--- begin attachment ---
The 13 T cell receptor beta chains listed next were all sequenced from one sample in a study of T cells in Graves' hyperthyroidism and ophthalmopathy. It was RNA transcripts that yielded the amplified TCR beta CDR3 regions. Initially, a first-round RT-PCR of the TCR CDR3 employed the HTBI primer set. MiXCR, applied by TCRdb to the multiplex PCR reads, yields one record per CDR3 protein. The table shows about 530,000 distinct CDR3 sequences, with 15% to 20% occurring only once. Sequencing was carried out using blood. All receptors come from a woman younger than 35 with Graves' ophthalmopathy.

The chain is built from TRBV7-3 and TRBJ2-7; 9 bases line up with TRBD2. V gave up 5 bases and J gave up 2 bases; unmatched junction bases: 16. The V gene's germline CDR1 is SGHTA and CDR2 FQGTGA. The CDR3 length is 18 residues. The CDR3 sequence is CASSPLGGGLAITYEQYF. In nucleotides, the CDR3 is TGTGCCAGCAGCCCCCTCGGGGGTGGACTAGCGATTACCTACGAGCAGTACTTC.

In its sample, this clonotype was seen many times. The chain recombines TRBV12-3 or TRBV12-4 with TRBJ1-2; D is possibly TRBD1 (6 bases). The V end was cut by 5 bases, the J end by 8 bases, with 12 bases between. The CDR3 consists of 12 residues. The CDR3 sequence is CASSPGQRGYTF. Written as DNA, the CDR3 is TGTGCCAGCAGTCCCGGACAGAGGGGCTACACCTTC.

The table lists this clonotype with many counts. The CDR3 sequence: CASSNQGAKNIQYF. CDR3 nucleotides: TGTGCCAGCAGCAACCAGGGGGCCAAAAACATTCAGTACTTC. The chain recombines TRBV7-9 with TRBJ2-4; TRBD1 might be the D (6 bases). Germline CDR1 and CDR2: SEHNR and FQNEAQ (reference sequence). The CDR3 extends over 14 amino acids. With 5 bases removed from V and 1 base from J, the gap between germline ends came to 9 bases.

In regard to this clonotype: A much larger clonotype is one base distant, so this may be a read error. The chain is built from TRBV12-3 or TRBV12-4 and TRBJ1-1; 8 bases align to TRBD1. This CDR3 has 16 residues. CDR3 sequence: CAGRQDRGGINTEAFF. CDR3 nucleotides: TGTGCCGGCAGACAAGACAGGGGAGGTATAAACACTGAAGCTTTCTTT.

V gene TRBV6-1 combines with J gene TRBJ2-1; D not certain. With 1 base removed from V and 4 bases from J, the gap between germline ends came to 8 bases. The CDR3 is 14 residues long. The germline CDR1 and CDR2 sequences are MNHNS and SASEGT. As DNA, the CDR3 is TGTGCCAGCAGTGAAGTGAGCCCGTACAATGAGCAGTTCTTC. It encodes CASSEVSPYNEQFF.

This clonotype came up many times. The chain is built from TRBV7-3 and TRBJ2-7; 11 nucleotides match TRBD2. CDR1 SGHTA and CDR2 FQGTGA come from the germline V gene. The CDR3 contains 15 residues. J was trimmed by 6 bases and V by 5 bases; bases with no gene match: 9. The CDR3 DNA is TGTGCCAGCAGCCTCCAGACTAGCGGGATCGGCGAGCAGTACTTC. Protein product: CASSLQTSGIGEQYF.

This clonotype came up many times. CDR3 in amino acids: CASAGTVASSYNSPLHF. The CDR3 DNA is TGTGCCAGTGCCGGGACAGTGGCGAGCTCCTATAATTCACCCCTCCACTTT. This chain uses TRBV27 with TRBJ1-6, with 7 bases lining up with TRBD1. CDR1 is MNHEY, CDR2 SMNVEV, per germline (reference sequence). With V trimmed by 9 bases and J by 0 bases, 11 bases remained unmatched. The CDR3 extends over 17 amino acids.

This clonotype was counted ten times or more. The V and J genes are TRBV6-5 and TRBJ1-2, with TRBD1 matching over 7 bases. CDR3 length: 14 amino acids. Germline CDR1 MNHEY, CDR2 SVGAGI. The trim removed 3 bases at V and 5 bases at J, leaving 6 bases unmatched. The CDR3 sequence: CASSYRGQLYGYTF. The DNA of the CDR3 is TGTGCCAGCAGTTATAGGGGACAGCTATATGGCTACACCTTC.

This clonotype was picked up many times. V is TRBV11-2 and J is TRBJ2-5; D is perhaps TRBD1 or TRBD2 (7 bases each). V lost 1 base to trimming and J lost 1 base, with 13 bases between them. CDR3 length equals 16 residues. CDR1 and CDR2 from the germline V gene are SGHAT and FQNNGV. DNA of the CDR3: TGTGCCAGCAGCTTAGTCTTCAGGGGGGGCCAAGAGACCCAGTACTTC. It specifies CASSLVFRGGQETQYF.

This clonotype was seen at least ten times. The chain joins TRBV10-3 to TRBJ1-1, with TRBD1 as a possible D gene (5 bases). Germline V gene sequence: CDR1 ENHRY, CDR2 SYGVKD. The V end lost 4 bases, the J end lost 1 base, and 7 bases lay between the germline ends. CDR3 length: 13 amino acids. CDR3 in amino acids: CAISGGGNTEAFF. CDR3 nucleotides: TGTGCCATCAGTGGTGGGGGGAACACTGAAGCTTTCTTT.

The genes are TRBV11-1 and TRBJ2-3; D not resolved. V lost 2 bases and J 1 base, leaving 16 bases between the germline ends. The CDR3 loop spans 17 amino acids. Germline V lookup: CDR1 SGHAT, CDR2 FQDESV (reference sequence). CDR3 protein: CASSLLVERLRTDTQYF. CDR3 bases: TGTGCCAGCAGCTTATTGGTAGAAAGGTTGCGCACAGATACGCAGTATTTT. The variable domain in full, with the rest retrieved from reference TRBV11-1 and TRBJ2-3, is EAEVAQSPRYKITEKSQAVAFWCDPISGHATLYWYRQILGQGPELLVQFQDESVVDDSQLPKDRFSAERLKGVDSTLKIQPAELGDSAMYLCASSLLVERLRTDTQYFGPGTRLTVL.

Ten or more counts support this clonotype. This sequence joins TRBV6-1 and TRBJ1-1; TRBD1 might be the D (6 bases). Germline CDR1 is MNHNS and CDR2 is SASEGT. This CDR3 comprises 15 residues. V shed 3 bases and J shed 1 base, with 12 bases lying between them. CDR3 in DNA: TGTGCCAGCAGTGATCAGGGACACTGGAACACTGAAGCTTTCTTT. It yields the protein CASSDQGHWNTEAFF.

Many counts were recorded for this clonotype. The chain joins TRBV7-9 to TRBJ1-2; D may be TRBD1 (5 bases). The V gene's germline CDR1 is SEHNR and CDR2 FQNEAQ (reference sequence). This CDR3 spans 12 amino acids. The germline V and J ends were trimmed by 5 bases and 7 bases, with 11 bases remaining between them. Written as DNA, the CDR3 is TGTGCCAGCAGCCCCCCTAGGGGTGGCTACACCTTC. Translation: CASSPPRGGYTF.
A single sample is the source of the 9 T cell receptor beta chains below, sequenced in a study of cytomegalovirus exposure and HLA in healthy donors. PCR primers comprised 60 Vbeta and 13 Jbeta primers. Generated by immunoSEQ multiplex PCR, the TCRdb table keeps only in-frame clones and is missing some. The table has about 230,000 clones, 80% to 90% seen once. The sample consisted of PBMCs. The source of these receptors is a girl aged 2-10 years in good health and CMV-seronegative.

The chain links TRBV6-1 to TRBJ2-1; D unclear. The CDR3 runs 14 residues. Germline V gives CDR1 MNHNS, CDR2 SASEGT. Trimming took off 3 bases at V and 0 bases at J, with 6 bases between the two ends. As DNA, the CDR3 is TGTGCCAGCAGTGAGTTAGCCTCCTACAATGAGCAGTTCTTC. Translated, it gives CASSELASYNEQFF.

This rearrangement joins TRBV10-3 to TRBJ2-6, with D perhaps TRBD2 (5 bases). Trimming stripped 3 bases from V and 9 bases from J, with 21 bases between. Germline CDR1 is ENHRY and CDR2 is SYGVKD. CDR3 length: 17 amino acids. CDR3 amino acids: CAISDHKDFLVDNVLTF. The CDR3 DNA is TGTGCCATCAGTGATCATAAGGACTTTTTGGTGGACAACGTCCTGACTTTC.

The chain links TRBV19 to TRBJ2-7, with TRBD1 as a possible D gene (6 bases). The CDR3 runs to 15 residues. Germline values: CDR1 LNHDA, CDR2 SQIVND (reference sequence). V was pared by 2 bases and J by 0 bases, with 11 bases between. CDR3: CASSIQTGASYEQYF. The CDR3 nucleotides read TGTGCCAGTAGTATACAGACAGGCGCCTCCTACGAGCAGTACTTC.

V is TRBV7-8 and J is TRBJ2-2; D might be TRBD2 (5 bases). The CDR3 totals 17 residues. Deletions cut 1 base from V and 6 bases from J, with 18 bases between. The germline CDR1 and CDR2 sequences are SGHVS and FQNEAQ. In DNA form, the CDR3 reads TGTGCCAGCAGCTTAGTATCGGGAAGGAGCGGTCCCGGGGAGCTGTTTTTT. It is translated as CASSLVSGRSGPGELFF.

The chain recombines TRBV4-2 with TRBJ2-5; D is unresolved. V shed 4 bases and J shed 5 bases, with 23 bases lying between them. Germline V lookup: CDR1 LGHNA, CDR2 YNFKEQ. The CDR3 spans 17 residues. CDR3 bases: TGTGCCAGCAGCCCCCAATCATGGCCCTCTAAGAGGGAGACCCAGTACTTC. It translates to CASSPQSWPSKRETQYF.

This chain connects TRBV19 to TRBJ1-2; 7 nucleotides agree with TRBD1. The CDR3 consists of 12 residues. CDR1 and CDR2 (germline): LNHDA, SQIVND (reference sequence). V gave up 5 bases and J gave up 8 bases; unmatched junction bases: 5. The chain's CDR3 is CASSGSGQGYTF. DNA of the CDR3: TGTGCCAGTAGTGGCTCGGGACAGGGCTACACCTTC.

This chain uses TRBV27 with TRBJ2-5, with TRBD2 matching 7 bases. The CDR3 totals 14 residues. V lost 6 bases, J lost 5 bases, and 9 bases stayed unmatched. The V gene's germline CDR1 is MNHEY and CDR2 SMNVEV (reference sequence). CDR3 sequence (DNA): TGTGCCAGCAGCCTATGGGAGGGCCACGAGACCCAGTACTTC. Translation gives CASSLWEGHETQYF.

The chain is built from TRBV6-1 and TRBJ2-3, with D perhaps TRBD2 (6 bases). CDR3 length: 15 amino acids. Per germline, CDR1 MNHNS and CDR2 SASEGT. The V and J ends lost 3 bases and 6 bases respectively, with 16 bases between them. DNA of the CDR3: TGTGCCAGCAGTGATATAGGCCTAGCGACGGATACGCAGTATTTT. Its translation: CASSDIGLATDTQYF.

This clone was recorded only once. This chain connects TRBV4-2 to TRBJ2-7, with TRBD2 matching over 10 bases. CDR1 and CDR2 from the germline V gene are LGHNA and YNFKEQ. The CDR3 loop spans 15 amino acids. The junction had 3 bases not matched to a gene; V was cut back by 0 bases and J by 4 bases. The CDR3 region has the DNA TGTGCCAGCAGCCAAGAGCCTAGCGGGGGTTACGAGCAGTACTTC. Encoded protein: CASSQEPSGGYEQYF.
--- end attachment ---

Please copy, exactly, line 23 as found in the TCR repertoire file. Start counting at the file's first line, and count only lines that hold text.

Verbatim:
The chain is built from TRBV6-1 and TRBJ2-3, with D perhaps TRBD2 (6 bases). CDR3 length: 15 amino acids. Per germline, CDR1 MNHNS and CDR2 SASEGT. The V and J ends lost 3 bases and 6 bases respectively, with 16 bases between them. DNA of the CDR3: TGTGCCAGCAGTGATATAGGCCTAGCGACGGATACGCAGTATTTT. Its translation: CASSDIGLATDTQYF.